Eni Discovers Offshore Oil in Angola's Kalimba Block

Eni Discovers Offshore Oil in Angola's Kalimba BlockEni Discovers Offshore Oil in Angola's Kalimba Block

Italian oil major Eni has announced a new oil discovery in Block 15/06 in the Kalimba exploration prospect in Angola’s deep offshore.  The new discovery is estimated to contain between 230 and 300 million barrels of light oil in place, Trade Arabia reported.

The Kalimba-1 NFW well, which has led to the discovery, is located at approximately 150 km off the coast and 50 km South East from the Armada Olombendo FPSO (East Hub). The well was drilled by the West Gemini drillship at a water depth of 458 meters and reached a total depth of 1,901 meters.

The discovery opens new opportunities for oil exploration in the southern part of Block 15/06, so far considered mainly gas prone, thus creating new chances for additional potential value in the block, Eni said.

The joint venture, composed of Eni (operator, 36.8421%), Sonangol P&P (36.8421%) and SSI Fifteen Limited (26.3158%), will work to appraise the discovery and start studies to fast track its development. Angola is a key country in the strategy for the growth of Eni that has been present in the country since 1980 and currently accounts for an equity production of about 155,000 barrels of oil equivalent per day.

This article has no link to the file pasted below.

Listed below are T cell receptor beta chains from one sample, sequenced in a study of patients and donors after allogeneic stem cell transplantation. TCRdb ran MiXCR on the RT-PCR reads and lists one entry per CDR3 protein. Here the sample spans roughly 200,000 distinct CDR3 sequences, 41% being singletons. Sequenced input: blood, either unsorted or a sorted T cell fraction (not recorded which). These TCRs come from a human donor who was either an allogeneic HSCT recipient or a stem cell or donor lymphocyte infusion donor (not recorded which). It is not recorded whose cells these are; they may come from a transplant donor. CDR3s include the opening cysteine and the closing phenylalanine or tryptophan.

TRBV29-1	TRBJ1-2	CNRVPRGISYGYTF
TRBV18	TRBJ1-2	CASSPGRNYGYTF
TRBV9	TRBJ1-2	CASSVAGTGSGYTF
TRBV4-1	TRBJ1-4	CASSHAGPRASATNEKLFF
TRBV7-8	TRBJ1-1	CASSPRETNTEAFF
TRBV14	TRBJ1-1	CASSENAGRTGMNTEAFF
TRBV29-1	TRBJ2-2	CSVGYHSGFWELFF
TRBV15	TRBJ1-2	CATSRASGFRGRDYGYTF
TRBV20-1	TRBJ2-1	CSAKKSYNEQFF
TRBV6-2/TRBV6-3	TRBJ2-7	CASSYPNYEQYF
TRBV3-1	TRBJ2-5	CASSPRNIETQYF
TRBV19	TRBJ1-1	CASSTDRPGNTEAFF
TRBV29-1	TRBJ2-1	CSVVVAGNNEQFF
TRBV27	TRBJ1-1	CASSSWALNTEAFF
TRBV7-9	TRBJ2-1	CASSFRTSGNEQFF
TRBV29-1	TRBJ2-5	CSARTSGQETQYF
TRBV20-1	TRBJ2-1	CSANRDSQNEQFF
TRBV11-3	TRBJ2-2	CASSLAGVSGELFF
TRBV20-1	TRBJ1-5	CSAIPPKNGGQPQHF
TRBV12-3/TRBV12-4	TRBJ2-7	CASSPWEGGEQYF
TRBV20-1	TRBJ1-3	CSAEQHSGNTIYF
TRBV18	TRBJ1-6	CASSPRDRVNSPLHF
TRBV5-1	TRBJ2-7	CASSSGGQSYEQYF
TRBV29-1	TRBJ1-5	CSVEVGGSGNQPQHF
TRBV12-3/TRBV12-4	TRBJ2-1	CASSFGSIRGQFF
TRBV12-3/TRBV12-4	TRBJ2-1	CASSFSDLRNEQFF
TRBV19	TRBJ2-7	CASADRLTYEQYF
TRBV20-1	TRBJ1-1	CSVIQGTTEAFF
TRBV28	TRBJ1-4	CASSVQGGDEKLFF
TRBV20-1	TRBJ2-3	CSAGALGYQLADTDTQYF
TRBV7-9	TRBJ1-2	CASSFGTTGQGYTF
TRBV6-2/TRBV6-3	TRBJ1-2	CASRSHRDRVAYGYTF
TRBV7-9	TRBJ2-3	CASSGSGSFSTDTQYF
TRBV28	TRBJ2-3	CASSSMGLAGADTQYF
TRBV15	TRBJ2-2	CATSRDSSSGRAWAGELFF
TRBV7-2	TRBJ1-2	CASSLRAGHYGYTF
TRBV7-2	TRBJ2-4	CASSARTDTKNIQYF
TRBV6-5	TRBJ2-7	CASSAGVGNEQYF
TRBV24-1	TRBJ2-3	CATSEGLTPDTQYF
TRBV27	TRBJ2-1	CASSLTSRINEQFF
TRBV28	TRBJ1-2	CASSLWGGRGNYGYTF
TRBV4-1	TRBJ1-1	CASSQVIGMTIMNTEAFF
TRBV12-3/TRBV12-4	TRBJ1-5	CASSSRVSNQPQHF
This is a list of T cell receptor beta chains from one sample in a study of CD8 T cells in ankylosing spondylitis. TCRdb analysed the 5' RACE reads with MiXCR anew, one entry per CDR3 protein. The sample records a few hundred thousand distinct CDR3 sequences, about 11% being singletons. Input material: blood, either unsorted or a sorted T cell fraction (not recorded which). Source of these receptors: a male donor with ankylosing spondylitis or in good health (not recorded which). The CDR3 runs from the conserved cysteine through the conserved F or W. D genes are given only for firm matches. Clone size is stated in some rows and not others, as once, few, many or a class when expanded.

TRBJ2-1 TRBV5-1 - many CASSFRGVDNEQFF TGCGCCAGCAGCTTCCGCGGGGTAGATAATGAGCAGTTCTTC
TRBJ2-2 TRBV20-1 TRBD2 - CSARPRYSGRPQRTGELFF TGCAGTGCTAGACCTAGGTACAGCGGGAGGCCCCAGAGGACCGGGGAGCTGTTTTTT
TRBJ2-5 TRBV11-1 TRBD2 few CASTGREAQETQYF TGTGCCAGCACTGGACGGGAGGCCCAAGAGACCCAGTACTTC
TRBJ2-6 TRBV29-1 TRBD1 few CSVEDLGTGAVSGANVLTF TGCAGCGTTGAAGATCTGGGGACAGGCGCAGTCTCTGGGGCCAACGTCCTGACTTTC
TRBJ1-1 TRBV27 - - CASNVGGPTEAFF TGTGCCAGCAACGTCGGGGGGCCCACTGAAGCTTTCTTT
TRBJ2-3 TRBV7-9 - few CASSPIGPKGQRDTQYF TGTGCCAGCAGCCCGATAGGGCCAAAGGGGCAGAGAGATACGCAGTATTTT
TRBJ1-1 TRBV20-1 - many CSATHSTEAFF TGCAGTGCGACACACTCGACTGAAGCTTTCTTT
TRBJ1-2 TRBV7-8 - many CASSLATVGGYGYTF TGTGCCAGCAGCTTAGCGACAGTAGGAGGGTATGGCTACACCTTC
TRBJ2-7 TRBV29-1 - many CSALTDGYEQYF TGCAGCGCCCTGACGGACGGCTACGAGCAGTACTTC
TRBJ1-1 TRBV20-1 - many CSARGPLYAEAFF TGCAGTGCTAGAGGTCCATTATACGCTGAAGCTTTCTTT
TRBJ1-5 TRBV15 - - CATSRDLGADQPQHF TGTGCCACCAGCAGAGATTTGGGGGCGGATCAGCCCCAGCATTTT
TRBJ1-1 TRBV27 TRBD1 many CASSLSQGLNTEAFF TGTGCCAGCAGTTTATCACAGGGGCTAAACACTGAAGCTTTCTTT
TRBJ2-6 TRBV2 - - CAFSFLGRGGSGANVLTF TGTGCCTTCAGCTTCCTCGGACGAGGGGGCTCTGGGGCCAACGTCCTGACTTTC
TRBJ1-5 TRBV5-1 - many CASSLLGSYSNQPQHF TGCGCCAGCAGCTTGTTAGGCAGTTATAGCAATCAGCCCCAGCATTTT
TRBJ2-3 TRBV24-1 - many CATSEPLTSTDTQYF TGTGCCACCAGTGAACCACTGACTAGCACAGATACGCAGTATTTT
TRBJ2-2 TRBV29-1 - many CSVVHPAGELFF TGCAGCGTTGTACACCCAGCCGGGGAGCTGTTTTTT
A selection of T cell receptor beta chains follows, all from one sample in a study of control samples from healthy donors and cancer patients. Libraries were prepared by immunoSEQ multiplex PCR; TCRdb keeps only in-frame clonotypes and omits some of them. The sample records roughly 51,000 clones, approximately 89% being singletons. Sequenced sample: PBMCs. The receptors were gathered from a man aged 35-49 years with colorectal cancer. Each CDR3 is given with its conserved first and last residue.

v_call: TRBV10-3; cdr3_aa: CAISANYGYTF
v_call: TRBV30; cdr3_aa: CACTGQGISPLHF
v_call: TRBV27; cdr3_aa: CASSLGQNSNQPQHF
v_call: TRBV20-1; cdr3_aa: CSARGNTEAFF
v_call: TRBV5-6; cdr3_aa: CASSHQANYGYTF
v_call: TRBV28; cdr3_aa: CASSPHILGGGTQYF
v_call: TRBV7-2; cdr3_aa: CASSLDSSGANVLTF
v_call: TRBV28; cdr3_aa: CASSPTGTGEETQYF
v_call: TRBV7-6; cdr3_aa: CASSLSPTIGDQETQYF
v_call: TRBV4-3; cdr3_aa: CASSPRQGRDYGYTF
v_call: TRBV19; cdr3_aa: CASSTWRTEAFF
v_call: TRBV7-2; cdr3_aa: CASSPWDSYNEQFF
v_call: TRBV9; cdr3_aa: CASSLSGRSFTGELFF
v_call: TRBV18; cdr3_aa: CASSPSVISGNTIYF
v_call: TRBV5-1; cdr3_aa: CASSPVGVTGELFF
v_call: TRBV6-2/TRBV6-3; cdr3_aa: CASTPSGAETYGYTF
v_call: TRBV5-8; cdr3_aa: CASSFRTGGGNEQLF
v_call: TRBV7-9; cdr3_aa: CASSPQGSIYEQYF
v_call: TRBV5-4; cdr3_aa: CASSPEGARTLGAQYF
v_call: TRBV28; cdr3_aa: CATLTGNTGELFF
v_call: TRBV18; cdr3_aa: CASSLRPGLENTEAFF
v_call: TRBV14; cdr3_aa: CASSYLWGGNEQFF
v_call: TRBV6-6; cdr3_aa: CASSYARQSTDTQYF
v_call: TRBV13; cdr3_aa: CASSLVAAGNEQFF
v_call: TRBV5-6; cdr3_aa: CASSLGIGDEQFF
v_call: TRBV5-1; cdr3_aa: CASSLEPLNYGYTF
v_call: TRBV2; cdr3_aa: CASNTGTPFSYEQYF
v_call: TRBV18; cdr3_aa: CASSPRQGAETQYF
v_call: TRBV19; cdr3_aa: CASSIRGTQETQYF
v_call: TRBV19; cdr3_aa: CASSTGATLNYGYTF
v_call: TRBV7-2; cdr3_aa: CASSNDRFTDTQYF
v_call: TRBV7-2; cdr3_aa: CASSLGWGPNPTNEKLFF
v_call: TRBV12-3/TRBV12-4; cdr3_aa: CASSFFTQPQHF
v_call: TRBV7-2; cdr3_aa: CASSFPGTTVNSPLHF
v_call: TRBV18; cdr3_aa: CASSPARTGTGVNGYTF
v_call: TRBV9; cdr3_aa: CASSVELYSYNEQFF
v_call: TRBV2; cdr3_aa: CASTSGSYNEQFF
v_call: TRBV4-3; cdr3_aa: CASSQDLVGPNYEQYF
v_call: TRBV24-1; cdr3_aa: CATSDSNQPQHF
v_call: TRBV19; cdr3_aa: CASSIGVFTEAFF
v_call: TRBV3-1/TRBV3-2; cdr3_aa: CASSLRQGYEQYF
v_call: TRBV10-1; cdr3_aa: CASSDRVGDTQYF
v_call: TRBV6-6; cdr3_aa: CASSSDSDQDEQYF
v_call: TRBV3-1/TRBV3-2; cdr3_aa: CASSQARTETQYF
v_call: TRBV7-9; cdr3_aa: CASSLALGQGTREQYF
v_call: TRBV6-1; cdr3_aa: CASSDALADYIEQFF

In Block 15/06, the two oil development projects, West Hub and East Hub, are currently producing about 150,000 barrels of oil per day (100%).  Eni is also the operator of Cabinda Norte Block, located onshore Angola.

"Angola has targeted an increase of about 250,000 barrels per day in oil output by 2020 and is already in discussions with oil majors ExxonMobil and Equinor to achieve this," said Sonangol’s Chairman of the Board Carlos Saturnino in an interview in Vienna.

"New energy legislation and more favorable investment terms have already spurred interest from international operators, including Chevron Corp. and Total SA."

Angola is working to roll back a sizable drop in its oil production this year due to technical problems at its mature fields and an inability to lure international operators.

Saturnino said the country is currently producing 1.55 million bpd, down from an average of 1.65 million bpd over the past year.


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